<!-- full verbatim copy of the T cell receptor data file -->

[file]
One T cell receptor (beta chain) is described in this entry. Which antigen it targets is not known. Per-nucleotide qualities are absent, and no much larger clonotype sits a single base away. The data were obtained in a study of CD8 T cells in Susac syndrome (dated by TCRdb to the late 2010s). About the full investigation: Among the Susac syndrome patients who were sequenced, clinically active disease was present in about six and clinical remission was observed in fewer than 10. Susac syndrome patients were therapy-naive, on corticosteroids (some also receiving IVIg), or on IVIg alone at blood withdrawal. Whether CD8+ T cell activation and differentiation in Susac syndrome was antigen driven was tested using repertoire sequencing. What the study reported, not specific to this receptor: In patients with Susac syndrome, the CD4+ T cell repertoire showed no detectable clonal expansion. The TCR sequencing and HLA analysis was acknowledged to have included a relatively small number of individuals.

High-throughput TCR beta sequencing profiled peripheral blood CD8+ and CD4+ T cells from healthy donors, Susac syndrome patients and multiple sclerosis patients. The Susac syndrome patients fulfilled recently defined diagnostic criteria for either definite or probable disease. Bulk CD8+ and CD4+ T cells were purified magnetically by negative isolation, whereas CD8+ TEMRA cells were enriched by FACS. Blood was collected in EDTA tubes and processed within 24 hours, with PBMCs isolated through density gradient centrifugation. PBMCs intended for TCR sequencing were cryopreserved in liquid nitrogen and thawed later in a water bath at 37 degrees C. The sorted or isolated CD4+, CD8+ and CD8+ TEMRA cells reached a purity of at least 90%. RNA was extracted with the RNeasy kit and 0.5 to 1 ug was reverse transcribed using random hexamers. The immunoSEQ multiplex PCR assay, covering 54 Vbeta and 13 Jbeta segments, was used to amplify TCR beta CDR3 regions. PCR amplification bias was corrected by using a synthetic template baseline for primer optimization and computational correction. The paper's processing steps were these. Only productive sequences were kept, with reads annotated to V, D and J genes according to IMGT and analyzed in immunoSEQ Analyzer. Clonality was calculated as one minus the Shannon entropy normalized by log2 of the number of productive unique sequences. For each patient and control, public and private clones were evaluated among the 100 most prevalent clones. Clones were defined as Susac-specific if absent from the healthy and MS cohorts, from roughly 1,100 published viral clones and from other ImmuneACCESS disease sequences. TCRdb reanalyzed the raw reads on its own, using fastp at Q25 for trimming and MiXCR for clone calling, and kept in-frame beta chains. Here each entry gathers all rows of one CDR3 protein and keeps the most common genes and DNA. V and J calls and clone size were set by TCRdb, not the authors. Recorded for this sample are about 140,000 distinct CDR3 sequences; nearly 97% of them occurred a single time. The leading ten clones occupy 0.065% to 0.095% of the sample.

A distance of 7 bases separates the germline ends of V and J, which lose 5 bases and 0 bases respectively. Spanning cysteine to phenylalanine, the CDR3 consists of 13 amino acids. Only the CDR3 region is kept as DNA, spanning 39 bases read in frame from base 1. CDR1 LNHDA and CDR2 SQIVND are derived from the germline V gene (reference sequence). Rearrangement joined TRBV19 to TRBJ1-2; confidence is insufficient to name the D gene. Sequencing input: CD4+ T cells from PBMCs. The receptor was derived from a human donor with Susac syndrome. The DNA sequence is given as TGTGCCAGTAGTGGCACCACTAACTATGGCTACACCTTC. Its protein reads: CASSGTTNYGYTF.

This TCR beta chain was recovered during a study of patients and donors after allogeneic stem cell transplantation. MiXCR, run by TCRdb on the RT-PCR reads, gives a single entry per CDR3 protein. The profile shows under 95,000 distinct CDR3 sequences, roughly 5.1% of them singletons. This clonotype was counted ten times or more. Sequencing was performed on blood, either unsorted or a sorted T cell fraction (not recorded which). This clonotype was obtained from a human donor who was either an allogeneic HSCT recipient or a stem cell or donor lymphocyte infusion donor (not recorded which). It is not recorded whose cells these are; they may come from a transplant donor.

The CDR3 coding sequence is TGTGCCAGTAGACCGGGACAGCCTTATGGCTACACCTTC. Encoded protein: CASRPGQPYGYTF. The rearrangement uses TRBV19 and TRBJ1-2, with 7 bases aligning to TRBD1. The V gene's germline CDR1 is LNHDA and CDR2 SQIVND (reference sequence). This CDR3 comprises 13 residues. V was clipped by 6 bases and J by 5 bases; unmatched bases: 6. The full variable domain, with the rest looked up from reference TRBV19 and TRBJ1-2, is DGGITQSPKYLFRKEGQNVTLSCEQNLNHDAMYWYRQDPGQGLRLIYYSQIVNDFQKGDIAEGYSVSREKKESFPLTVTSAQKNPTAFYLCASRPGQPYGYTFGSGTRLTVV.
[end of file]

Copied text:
One T cell receptor (beta chain) is described in this entry. Which antigen it targets is not known. Per-nucleotide qualities are absent, and no much larger clonotype sits a single base away. The data were obtained in a study of CD8 T cells in Susac syndrome (dated by TCRdb to the late 2010s). About the full investigation: Among the Susac syndrome patients who were sequenced, clinically active disease was present in about six and clinical remission was observed in fewer than 10. Susac syndrome patients were therapy-naive, on corticosteroids (some also receiving IVIg), or on IVIg alone at blood withdrawal. Whether CD8+ T cell activation and differentiation in Susac syndrome was antigen driven was tested using repertoire sequencing. What the study reported, not specific to this receptor: In patients with Susac syndrome, the CD4+ T cell repertoire showed no detectable clonal expansion. The TCR sequencing and HLA analysis was acknowledged to have included a relatively small number of individuals.

High-throughput TCR beta sequencing profiled peripheral blood CD8+ and CD4+ T cells from healthy donors, Susac syndrome patients and multiple sclerosis patients. The Susac syndrome patients fulfilled recently defined diagnostic criteria for either definite or probable disease. Bulk CD8+ and CD4+ T cells were purified magnetically by negative isolation, whereas CD8+ TEMRA cells were enriched by FACS. Blood was collected in EDTA tubes and processed within 24 hours, with PBMCs isolated through density gradient centrifugation. PBMCs intended for TCR sequencing were cryopreserved in liquid nitrogen and thawed later in a water bath at 37 degrees C. The sorted or isolated CD4+, CD8+ and CD8+ TEMRA cells reached a purity of at least 90%. RNA was extracted with the RNeasy kit and 0.5 to 1 ug was reverse transcribed using random hexamers. The immunoSEQ multiplex PCR assay, covering 54 Vbeta and 13 Jbeta segments, was used to amplify TCR beta CDR3 regions. PCR amplification bias was corrected by using a synthetic template baseline for primer optimization and computational correction. The paper's processing steps were these. Only productive sequences were kept, with reads annotated to V, D and J genes according to IMGT and analyzed in immunoSEQ Analyzer. Clonality was calculated as one minus the Shannon entropy normalized by log2 of the number of productive unique sequences. For each patient and control, public and private clones were evaluated among the 100 most prevalent clones. Clones were defined as Susac-specific if absent from the healthy and MS cohorts, from roughly 1,100 published viral clones and from other ImmuneACCESS disease sequences. TCRdb reanalyzed the raw reads on its own, using fastp at Q25 for trimming and MiXCR for clone calling, and kept in-frame beta chains. Here each entry gathers all rows of one CDR3 protein and keeps the most common genes and DNA. V and J calls and clone size were set by TCRdb, not the authors. Recorded for this sample are about 140,000 distinct CDR3 sequences; nearly 97% of them occurred a single time. The leading ten clones occupy 0.065% to 0.095% of the sample.

A distance of 7 bases separates the germline ends of V and J, which lose 5 bases and 0 bases respectively. Spanning cysteine to phenylalanine, the CDR3 consists of 13 amino acids. Only the CDR3 region is kept as DNA, spanning 39 bases read in frame from base 1. CDR1 LNHDA and CDR2 SQIVND are derived from the germline V gene (reference sequence). Rearrangement joined TRBV19 to TRBJ1-2; confidence is insufficient to name the D gene. Sequencing input: CD4+ T cells from PBMCs. The receptor was derived from a human donor with Susac syndrome. The DNA sequence is given as TGTGCCAGTAGTGGCACCACTAACTATGGCTACACCTTC. Its protein reads: CASSGTTNYGYTF.

This TCR beta chain was recovered during a study of patients and donors after allogeneic stem cell transplantation. MiXCR, run by TCRdb on the RT-PCR reads, gives a single entry per CDR3 protein. The profile shows under 95,000 distinct CDR3 sequences, roughly 5.1% of them singletons. This clonotype was counted ten times or more. Sequencing was performed on blood, either unsorted or a sorted T cell fraction (not recorded which). This clonotype was obtained from a human donor who was either an allogeneic HSCT recipient or a stem cell or donor lymphocyte infusion donor (not recorded which). It is not recorded whose cells these are; they may come from a transplant donor.

The CDR3 coding sequence is TGTGCCAGTAGACCGGGACAGCCTTATGGCTACACCTTC. Encoded protein: CASRPGQPYGYTF. The rearrangement uses TRBV19 and TRBJ1-2, with 7 bases aligning to TRBD1. The V gene's germline CDR1 is LNHDA and CDR2 SQIVND (reference sequence). This CDR3 comprises 13 residues. V was clipped by 6 bases and J by 5 bases; unmatched bases: 6. The full variable domain, with the rest looked up from reference TRBV19 and TRBJ1-2, is DGGITQSPKYLFRKEGQNVTLSCEQNLNHDAMYWYRQDPGQGLRLIYYSQIVNDFQKGDIAEGYSVSREKKESFPLTVTSAQKNPTAFYLCASRPGQPYGYTFGSGTRLTVV.